Literature: The Emperor's New Clothes
A short story by Hans Christian Andersen about an Emperor who gets swindled by two weavers. The weavers tell him they can make clothing fit for him with special material that would be invisible only to foolish and incompetent people. The Emperor thinks that this will help him find out who in his court is unworthy of their position, and asks for them to make clothing for him. When he himself cannot see the clothes, he does not say anything so that he won't be dubbed unworthy of his position. The charade continues until the emperor parades around in his new clothes, and a child points out that the emperor is naked.
Contains examples of:
- Appeal to Flattery: Used by the swindlers.
- Blatant Lies: Only stupid or incompetent people can't see the clothing.
- Turns out, they're the only ones who can.
- Bowdlerisation: The original version had the emperor appear naked, but some tellings (namely the illustrated ones) have him in his underwear instead.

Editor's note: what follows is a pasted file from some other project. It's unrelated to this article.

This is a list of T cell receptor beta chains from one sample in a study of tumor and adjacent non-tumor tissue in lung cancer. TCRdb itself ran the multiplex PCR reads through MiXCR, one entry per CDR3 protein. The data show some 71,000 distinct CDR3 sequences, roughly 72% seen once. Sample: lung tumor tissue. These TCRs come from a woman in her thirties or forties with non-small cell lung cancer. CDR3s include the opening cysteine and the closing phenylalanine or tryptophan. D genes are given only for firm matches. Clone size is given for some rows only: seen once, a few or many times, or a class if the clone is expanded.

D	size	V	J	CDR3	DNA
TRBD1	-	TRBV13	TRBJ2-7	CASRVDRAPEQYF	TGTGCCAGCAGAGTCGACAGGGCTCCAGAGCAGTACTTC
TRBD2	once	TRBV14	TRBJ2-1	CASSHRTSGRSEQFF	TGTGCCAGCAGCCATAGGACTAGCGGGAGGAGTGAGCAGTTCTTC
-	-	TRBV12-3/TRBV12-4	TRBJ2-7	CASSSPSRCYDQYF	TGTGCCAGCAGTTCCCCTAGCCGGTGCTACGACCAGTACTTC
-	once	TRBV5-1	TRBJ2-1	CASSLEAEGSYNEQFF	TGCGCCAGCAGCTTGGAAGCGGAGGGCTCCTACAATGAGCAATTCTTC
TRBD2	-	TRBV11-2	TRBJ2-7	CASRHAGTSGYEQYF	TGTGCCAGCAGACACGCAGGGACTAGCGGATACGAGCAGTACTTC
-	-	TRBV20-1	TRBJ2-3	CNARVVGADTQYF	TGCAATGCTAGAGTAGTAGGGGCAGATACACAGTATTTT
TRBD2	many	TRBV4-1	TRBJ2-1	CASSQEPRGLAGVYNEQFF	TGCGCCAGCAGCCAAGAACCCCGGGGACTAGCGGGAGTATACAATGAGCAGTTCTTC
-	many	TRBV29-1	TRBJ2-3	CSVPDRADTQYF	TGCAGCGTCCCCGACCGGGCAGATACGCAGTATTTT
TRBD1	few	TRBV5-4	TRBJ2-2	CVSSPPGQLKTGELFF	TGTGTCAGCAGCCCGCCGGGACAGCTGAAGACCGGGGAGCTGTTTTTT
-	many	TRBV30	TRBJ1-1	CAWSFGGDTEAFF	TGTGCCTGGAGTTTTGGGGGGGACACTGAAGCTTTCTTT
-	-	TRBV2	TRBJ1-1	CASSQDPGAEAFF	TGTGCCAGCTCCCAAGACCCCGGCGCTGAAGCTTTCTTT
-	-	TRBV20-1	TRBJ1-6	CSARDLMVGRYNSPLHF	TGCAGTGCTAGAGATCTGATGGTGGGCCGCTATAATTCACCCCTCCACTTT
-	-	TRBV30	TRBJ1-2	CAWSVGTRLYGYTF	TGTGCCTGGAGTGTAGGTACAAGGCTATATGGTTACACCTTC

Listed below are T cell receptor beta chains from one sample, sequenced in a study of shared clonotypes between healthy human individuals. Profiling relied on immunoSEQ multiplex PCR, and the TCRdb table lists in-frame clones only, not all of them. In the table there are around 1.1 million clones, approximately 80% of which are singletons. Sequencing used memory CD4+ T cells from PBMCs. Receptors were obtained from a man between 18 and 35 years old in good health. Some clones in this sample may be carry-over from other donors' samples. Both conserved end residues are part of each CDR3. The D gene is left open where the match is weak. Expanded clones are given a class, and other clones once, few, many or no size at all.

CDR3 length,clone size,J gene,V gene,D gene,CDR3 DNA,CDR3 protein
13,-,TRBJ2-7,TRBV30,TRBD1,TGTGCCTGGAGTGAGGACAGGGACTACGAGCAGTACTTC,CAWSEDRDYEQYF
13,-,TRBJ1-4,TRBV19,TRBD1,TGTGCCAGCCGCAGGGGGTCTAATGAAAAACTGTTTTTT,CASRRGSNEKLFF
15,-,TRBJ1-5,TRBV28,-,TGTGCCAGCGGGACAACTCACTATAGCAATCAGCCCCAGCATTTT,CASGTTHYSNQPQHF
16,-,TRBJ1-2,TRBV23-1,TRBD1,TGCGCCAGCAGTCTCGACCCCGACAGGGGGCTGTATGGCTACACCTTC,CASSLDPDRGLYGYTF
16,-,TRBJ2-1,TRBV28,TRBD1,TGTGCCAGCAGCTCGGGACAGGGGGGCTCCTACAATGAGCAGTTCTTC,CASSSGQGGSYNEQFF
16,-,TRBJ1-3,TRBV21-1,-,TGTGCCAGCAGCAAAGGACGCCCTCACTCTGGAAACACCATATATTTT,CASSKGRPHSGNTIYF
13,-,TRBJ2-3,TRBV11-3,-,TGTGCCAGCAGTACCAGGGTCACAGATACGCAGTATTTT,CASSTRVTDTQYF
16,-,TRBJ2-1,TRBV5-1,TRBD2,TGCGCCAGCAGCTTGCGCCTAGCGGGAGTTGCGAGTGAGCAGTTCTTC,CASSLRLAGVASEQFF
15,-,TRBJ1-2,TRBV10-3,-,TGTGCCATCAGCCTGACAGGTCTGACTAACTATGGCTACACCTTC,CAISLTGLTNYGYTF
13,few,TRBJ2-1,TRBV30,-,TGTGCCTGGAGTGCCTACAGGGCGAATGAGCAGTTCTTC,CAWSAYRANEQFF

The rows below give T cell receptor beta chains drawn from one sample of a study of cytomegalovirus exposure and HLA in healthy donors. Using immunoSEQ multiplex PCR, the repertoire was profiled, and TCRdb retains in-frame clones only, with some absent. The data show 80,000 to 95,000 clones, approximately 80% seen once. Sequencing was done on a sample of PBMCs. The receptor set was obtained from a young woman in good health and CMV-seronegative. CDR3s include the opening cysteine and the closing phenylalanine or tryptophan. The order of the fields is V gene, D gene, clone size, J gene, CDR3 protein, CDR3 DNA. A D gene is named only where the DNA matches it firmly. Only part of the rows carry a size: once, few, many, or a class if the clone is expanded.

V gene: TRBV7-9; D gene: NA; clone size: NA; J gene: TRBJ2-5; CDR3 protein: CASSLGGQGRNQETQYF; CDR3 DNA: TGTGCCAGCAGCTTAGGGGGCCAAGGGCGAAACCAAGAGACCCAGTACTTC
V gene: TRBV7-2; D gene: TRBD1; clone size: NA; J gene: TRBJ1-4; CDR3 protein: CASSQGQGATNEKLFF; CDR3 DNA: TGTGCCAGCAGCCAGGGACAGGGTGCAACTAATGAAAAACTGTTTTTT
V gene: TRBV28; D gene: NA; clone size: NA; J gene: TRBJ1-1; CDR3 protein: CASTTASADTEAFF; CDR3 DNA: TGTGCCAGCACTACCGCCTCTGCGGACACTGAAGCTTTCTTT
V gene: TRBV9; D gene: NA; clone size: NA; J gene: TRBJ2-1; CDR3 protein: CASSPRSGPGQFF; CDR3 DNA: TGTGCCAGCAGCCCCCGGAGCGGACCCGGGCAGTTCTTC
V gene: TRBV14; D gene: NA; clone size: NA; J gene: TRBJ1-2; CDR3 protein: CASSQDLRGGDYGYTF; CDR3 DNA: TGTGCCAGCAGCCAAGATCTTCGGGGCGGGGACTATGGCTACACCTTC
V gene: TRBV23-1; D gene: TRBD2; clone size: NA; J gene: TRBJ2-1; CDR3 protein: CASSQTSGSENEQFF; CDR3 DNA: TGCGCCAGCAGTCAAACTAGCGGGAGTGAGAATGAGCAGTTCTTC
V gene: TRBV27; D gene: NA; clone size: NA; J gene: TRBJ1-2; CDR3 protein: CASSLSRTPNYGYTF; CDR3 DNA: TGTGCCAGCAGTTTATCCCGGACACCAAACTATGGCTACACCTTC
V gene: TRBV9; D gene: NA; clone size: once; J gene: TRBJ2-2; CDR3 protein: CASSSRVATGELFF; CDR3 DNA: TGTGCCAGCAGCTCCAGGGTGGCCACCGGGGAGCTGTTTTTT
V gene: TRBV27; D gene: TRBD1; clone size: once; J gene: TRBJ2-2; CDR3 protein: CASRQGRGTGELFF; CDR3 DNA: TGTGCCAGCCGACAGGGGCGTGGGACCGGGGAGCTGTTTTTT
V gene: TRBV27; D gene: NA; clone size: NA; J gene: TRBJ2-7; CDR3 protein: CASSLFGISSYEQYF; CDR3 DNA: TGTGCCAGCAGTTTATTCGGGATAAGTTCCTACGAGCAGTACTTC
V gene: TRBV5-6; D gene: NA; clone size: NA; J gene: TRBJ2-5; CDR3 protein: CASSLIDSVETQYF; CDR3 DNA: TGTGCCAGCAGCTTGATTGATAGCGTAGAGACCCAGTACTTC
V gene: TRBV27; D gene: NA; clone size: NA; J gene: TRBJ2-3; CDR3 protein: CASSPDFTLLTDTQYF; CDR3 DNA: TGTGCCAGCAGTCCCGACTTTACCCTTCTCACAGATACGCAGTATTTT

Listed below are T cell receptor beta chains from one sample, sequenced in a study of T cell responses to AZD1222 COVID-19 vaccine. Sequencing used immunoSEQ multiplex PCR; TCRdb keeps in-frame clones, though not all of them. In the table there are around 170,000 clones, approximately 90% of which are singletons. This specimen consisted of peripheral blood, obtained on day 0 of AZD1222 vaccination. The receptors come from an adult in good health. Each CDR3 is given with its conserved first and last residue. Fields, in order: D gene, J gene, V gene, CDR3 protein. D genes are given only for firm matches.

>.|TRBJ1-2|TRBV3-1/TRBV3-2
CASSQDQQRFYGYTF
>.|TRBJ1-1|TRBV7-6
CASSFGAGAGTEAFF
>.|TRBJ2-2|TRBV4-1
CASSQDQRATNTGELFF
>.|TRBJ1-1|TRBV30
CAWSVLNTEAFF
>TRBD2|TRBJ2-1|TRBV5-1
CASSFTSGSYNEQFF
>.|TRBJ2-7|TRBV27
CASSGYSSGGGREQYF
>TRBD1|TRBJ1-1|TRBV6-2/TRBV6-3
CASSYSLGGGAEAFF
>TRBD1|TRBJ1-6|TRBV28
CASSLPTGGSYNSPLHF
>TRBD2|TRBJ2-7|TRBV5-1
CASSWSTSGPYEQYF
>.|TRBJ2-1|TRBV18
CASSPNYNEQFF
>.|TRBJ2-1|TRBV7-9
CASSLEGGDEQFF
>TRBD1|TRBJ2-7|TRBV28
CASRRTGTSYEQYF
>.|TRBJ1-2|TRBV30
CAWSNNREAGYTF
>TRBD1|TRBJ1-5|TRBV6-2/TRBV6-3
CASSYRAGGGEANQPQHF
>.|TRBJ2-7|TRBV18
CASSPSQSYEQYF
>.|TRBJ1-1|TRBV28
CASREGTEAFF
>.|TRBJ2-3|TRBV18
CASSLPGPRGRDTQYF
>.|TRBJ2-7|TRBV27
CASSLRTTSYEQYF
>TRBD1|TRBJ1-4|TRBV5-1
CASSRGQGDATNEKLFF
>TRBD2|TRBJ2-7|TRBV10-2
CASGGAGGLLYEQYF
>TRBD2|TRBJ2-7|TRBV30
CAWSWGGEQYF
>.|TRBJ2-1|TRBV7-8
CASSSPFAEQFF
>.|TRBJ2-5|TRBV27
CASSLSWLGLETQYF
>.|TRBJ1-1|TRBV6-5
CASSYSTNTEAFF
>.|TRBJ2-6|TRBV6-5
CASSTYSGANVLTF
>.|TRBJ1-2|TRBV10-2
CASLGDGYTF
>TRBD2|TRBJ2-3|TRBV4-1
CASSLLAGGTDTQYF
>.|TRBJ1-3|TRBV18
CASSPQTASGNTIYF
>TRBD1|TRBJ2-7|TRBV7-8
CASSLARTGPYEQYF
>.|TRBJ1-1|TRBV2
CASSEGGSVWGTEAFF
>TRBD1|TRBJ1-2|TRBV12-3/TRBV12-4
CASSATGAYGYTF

- Brutal Honesty: The kid.
- The Dandy: The Emperor is obsessed with clothes.
- The Emperor: General Failure incarnate, as is established even before the two swindlers arrive. All he thinks about is his clothes when he ought to be taking care of his country.
- Fairy Tale: One of the all-time classics.
- Follow the Leader: Till Eulenspiegel once conned a German noble in the same way. Andersen uses a similar premise, but Till managed to convince the nobleman that he actually painted a blank wall ("only the ones of true nobility can see it, your highness").
- Have a Gay Old Time: One translation states that life in the city was "always gay."
- The Reveal: "But he has nothing on!"
- Stealth Insult: Only the foolish can't see the clothes. Now, think of who the weavers are plying their trade to.
- Secret Test of Character: The Emperor wants to use the clothing to weed out incompetent and stupid people. Little does he guess the very same test is being applied to him...
- The Show Must Go On: As one translation says, "The Emperor writhed, for he knew it was true, but he thought 'The procession must continue now.'" In all translations, the procession continues.
- Too Dumb to Fool: The child who exposes the scam, because he knows what he sees (i.e. the Emperor is naked) and either doesn't know or doesn't pay attention to the "special material" story.
- Vapor Wear: The Emperor has been led to believe his clothes are just this, and that only "worthy" folk can see actual clothes.